After all the years we’ve been waxing poetic about Viair, we’re happy to announce that for the very first time, we’re able to offer a special discount on their best compressors. We’ve partnered with Viair, MobileMustHave and TechnoRV to offer a 5% discount.

Use the discount/promo code RVGEEKS at either of the following links to save 5% on your own Viair compressor (not to mention all the other great RV gear they both sell. The RVGEEKS code is good for 5% off your entire order at both stores)!

TechnoRV logo SAVE 5%
TechnoRV 5% Discount is a supplier of leading RV technology products that are designed to enhance your RV lifestyle. That includes items like LevelMatePRO, Viair portable air compressors, connectivity equipment, and more!

Use the Promo Code "RVGEEKS" to save 5% on your entire order at TechnoRV.

RVGEEKS 5% Discount SAVE 5% 5% Discount

Thanks to the latest additions to our RV internet arsenal from MobileMustHave, we're able to stay connected more reliably... and more remotely... than we ever could before. We couldn't be happier with the equipment we now have!

Upgrade your RV internet connectivity with great products from Peplink, WeBoost, Parsec, Poynting, Mobile Mark, and more. And while you're there, look at other great products like Viair Compressors!

Watch our video about our RV internet connectivity solutions for 2021

Save 5% on your equipment order at when you click the button on this deal or use discount code "RVGEEKS" at checkout!


Properly Inflating and Maintaining the Tire Pressures on Your RV is Critical

Again, because this topic is too much to cover in a short blog post, we took the time to write an entire eBook about it. We hope that we might contribute to the safety of as many RVers as possible.

Properly inflating and maintaining the tire pressures on your RV is so important that we highly encourage you to sign up to receive your copy of our FREE eBook right now — How To Inflate RV Tires Pressures Correctly.

Every RVer needs to understand this information and put it into practice. If you’re already a subscriber to our newsletter, you should already have received a special invitation to access your free copy of the book.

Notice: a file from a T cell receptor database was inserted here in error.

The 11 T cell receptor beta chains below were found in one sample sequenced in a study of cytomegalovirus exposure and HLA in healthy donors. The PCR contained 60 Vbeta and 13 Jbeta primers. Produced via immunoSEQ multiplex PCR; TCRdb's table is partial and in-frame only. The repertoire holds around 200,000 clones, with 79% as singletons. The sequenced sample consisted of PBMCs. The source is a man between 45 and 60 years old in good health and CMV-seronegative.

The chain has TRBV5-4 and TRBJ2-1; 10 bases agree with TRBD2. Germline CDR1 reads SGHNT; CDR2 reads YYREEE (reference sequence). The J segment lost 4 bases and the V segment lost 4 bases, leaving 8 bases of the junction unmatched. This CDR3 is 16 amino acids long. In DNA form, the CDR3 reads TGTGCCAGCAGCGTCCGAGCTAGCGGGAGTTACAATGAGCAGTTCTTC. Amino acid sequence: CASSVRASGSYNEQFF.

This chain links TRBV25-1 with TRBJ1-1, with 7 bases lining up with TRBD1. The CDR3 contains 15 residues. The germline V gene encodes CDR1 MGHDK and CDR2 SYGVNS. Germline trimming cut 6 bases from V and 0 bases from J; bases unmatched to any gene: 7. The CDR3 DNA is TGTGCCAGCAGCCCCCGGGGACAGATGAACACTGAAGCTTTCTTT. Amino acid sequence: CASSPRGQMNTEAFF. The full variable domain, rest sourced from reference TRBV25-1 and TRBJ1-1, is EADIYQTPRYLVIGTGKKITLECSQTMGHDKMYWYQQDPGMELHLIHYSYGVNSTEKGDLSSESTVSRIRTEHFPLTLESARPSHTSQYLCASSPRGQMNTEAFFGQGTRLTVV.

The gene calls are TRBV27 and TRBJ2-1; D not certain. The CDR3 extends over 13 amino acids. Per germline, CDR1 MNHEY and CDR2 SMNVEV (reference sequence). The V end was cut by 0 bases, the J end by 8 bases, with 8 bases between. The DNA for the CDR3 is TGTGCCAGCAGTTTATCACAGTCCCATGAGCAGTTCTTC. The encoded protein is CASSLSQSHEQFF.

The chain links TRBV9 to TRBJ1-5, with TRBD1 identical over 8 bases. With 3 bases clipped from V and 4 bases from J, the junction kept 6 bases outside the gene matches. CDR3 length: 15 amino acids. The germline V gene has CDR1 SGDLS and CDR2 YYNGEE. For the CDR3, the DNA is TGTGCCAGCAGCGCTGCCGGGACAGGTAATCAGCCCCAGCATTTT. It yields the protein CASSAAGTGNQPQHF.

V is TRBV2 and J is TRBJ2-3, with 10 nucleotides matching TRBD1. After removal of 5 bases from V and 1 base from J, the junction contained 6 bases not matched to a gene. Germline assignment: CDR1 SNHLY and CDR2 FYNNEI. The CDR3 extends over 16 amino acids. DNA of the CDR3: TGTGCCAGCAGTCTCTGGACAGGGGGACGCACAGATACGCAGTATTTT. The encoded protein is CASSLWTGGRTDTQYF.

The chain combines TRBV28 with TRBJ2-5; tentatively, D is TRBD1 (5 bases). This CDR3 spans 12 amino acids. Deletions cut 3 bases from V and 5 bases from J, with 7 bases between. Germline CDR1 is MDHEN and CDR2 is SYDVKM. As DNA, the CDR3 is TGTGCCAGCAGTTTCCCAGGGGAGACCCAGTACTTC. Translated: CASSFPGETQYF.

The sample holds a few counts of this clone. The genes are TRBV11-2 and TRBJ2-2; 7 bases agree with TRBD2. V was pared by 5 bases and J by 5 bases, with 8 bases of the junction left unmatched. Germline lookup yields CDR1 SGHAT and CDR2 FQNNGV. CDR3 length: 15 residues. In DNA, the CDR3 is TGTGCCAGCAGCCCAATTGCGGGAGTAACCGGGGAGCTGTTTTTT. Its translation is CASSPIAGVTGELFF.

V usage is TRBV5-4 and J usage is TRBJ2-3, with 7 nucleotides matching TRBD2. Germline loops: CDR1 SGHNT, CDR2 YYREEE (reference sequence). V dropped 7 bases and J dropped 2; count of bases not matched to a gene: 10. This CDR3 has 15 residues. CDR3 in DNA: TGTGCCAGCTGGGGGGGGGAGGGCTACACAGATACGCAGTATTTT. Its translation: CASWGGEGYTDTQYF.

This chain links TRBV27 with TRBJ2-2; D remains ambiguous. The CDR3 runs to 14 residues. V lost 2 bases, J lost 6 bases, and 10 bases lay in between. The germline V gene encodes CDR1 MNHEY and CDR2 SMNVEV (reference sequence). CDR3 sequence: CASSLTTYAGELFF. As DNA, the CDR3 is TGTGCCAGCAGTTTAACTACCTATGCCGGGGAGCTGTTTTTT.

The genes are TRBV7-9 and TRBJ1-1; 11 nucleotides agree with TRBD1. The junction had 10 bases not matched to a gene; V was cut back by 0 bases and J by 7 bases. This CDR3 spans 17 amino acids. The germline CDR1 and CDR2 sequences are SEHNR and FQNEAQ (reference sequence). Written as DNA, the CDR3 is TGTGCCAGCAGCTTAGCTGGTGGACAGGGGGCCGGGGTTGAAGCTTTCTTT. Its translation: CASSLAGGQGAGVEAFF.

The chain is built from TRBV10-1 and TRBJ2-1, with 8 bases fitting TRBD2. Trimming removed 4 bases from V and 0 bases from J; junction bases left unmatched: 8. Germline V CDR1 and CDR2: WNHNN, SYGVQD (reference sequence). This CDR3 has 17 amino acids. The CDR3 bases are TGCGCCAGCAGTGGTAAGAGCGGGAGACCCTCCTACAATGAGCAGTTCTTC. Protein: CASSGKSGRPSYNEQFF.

If you’re not already a subscriber, sign up today! Not only will you receive our free eBook, but also our daily RVing articles in your inbox. We cover a wide variety of topics for all sorts of RVers. So whether you’re part-time or full-time, towing or driving your rig, highly seasoned or a newbie (or even a soon-to-be or wanna-be), we know our articles will help you get the most out of RVing.

All you’ll need to sign up is your email address. We’ll never share or use it for any purpose other than to send you our free eBook and our daily RVing articles. And of course, you can unsubscribe at any time.

If you’re wondering how to find scales that can provide corner/position weights, the Escapees SmartWeigh program is fantastic, as is the RV Safety & Education Foundation.


Enter Our Latest RVgeeks Giveaway!

We’re also excited to announce that we’re giving away a brand new Viair 450P-RVS to one lucky winner in our latest RVgeeks Giveaway!

Use the form below to enter for your chance to win. This great Viair air compressor has a value of over $400, and is one of our favorite giveaway prizes because we love ours so much.

The winner will be selected at random on Memorial Day, May 30, 2022, just in time to kick off the summer camping season!

If you’re reading this blog post after the giveaway has ended, be sure to take advantage of the RVGEEKS discount at either MobileMustHave or TechnoRV. Simply use the discount/promo code RVGEEKS at checkout to save 5% on your entire order(If you can’t wait until Memorial Day to air up your tires, we’d certainly understand if you ordered a compressor today!)

Thanks to everyone who entered! The giveaway has now ended.
Congratulations to our winner, Patrick A. who will be putting his new Viair compressor to great use on his 25′ Outdoors RV travel trailer.

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Wednesday 15th of June 2022

Love the Tire Pressure eBook! Very good information and advice. One question: I've heard a lot about the Crossfire Dual Tire Pressure Equalization Monitoring System which links your dual tires together. I'm wondering if you have thoughts on using a product like that and how does that affect or not affect how you approach tire pressure? Do you recommend that product? Thanks, Larry